Hollywood is fighting back Trump: Karan Soni
American actor of Indian origin Karan Soni says Hollywood is fighting back all kinds of prejudice by ensuring equal representation in all areas of the entertainment industry.
These days it is believed that Hollywood is being more inclusive by casting actors from different cultures in roles that are not stereotypical of their backgrounds. However, American actor of Indian origin, Karan Soni, is happy with the fame he garnered by playing an Indian cab driver in Deadpool (2016). “It’s cool — professionally because I’m in something that almost everyone in the industry has seen, and personally, as I’m recognised nearly every day,” says Soni, who will also be seen in Deadpool 2. Excerpts from an interview:
Acting was not a planned course of career as you came to the US to study business. So, when did acting become important?
I started considering it after one year of college. Although I came to study business, I took some electives and one of them was theatre. My teachers were very encouraging and they said I should keep trying [for a break]. In my junior year of college (second year), I started looking for an agent.
Are people of colour (POC) now cast in roles that are not stereotypical of their ethnicity?
Representation of not only POC but also other areas such as women is changing every day. More women are behind the camera. With every project that comes out, people are conscious of equal representation. In an almost a weird way, I feel (Donald) Trump becoming President is helping as it’s Hollywood’s way of fighting back. Because a lot of Americans are feeling that our country’s international reputation is getting demeaned.
As a brown actor in the US, which is facing a wave of division, do you see a personal responsibility to stand up and speak up, to support diversity?
I became an American citizen two years ago. I got to vote in November. America has to speak up regardless of how they feel. It’s crazy how many people didn’t get to vote in November, [so for those who can] more than anything it’s very important to vote. Hopefully in the next election, people would just go out and vote, and really participate in the democratic process.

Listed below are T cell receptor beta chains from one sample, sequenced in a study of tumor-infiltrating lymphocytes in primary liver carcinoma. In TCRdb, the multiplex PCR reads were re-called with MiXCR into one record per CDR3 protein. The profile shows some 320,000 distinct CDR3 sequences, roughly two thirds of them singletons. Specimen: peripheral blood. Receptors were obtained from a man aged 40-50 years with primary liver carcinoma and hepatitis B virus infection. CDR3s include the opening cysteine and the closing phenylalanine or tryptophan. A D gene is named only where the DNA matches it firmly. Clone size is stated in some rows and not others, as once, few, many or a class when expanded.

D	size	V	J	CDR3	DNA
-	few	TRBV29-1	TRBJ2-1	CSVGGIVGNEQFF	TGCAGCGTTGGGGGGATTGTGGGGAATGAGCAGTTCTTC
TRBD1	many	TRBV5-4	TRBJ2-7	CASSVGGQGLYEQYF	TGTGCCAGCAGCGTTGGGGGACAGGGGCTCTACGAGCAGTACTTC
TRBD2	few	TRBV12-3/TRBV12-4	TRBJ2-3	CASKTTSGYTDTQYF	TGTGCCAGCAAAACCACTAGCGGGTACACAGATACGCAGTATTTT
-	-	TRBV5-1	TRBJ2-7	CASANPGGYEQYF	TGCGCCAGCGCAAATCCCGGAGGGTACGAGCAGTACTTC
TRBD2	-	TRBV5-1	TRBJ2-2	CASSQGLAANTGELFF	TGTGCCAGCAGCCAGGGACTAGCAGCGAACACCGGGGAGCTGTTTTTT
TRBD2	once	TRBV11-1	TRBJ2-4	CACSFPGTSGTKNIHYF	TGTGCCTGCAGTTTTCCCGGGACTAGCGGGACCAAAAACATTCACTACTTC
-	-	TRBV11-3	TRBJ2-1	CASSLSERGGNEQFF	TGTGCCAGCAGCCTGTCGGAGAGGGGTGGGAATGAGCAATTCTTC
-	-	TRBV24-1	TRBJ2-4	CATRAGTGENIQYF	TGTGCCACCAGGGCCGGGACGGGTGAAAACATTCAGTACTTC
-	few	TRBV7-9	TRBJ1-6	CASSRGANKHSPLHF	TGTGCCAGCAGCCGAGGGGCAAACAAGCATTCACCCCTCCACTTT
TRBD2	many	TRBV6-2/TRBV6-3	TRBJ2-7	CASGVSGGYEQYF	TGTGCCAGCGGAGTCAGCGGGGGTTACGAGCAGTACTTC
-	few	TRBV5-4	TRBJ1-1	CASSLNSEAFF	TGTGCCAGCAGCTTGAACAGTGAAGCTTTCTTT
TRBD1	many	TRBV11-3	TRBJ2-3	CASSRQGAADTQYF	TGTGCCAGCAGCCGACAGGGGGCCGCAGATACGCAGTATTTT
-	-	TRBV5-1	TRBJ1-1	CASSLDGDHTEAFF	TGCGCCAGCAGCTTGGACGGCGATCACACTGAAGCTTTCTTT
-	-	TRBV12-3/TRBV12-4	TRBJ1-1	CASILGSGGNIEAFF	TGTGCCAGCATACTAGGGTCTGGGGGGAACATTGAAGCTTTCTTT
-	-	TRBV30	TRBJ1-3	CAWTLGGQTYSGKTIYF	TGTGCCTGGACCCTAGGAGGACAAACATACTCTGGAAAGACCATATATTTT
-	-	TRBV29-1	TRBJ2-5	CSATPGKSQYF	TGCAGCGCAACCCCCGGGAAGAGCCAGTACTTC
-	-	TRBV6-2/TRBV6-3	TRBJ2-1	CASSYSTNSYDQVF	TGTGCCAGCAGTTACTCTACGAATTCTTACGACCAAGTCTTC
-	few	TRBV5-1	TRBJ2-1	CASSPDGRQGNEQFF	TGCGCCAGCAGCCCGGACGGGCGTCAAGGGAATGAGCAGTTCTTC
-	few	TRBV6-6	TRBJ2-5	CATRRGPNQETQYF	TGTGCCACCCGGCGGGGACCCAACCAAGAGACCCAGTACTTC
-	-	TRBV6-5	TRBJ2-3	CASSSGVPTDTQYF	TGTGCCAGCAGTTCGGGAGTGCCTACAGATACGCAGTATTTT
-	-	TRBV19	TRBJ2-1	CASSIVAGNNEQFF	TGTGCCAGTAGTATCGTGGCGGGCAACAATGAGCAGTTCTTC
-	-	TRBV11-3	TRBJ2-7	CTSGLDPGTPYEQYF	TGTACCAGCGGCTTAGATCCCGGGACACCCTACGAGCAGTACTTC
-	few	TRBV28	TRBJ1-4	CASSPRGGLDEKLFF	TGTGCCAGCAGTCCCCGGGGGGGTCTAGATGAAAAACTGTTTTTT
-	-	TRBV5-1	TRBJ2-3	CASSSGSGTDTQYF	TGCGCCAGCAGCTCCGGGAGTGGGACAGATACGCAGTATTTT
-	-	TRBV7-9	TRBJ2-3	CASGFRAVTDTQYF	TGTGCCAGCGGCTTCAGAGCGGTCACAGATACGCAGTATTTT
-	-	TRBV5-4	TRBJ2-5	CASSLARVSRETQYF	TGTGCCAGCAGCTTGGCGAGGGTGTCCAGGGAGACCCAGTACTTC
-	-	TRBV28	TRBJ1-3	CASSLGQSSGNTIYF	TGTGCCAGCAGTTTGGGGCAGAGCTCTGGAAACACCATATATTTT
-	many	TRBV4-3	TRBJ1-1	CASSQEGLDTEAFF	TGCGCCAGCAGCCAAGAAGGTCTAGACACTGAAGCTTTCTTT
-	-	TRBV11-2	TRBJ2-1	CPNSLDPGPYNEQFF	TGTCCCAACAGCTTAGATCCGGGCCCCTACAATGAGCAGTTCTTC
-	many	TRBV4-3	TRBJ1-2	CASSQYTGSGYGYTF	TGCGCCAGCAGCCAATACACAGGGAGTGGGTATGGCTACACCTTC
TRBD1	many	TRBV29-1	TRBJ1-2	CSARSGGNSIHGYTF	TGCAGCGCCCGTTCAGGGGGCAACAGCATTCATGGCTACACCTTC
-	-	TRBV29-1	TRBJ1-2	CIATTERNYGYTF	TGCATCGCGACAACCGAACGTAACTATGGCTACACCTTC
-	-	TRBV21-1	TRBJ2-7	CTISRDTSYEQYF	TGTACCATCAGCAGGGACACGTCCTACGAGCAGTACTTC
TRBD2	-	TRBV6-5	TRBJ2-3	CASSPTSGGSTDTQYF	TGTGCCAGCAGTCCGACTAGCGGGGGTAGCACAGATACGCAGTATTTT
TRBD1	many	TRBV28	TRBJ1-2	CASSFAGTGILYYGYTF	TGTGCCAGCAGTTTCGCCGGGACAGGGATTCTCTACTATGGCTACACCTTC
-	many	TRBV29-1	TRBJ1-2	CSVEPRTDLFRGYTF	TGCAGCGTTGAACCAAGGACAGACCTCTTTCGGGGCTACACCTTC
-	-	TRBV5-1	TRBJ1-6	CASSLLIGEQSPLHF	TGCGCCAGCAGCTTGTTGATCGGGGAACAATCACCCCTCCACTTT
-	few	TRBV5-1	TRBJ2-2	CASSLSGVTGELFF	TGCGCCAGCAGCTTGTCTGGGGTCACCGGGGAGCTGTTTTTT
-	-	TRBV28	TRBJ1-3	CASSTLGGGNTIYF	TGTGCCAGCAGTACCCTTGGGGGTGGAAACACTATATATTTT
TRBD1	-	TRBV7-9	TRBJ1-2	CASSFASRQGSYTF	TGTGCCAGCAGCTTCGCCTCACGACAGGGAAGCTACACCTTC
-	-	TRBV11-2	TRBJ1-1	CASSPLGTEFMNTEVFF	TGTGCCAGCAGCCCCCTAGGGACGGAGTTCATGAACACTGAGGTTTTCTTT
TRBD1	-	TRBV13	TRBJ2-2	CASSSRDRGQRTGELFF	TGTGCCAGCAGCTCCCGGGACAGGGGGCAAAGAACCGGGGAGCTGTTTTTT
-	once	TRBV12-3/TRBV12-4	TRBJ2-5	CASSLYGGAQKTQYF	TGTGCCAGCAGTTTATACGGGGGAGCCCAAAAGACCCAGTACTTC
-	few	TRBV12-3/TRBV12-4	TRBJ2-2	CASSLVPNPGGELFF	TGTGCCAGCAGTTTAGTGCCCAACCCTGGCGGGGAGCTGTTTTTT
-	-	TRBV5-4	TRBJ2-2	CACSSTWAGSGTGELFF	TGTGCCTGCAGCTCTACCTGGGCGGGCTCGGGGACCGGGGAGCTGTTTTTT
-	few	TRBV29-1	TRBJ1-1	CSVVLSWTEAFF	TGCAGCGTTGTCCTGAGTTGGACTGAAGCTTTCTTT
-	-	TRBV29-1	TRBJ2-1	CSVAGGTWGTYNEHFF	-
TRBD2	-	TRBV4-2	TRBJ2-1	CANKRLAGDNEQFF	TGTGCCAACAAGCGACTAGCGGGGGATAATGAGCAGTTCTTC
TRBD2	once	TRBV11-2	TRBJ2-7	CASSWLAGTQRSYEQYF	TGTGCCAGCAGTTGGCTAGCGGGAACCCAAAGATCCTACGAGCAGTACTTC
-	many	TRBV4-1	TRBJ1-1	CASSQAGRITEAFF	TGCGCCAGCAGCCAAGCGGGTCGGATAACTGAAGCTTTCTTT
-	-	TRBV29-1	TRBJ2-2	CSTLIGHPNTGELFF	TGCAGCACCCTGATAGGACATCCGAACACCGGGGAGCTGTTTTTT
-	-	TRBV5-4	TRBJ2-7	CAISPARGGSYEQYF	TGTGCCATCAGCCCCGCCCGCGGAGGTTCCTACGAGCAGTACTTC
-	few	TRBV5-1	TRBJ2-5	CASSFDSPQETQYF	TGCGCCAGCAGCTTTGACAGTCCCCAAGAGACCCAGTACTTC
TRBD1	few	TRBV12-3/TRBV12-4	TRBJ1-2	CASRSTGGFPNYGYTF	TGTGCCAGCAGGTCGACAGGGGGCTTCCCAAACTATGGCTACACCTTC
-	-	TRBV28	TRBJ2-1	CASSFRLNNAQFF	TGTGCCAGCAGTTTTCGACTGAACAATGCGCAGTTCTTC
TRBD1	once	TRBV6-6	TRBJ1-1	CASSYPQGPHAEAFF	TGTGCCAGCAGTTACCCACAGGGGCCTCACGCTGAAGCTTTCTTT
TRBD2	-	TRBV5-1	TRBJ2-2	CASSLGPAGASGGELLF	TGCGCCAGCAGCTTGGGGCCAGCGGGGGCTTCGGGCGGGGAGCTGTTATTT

Are the lines between mediums blurring for actors as movie stars such as Anthony Hopkins and Nicole Kidman are now working for TV shows too?
I think it’s completely gone now. You want to be part of stuff that’s good. You want to be proud of the work that you do. Sometimes, it’s hard to make stuff that’s good because there are so many cooks in the kitchen, people trying to make money. Actors are now going to do more TV because they want to be in something that’s good.
But, do you think in the future entertainment on big screen, small screen and online platforms can coexist without compromising on quality?
Quality-wise, it’s already happening. Online content in streaming channels are — if not better — just as good. At the end of the day whatever is best quality will be watched, which I think is really cool.
Any plans of working in Bollywood?
If an offer came to me I would consider it. And if it is good I’d take it up in a heartbeat. But I’m not actively looking out for it. I’d like to work with Karan Johar, as I grew up films such as Kuch Kuch Hota Hai (1998) and Kabhi Khushi Kabhie Gham (2011). They are some of my favourite movies. I love masala movies. Among actors, I’d like to work with Alia Bhatt and Ranbir Kapoor.
Who do you see as inspirations?
When it comes to work ethics and business, I look up to Aziz Ansari. He’s got everything together on his own terms. He does stand-up, comes out with books, and has his own show. Personally, I like all actors who are mysterious and don’t have social media. Someone like Meryl Streep because I don’t know anything about her life. But anytime I see her in a movie, I think, ‘Wow, this is what you do’. People who you are judging based on their work, and not who they are dating and other stuff. One day, I’ll have the courage to leave social media. So far I feel major FOMO (fear of missing out).
Any behind-the-scenes anecdotes you’d like to share?
Many think I’m part of the crew and not an actor. A security guard once told me, ‘This is not parking for the crew.’ I said, ‘I’m not in the crew.’ And he wouldn’t believe me.
Have you ever found similarities between your real and reel life?
Yes, so I play Anish in Room 104 (aired on Star World Premiere HD at 10pm) whose mother is not tech savvy. In real life, my mom is technically challenged. She does not text at all. She loves to call me and talk to me.
Watch Karan in Room 104 trailer:
Follow @htshowbiz for more
The author tweets @iamsusanjose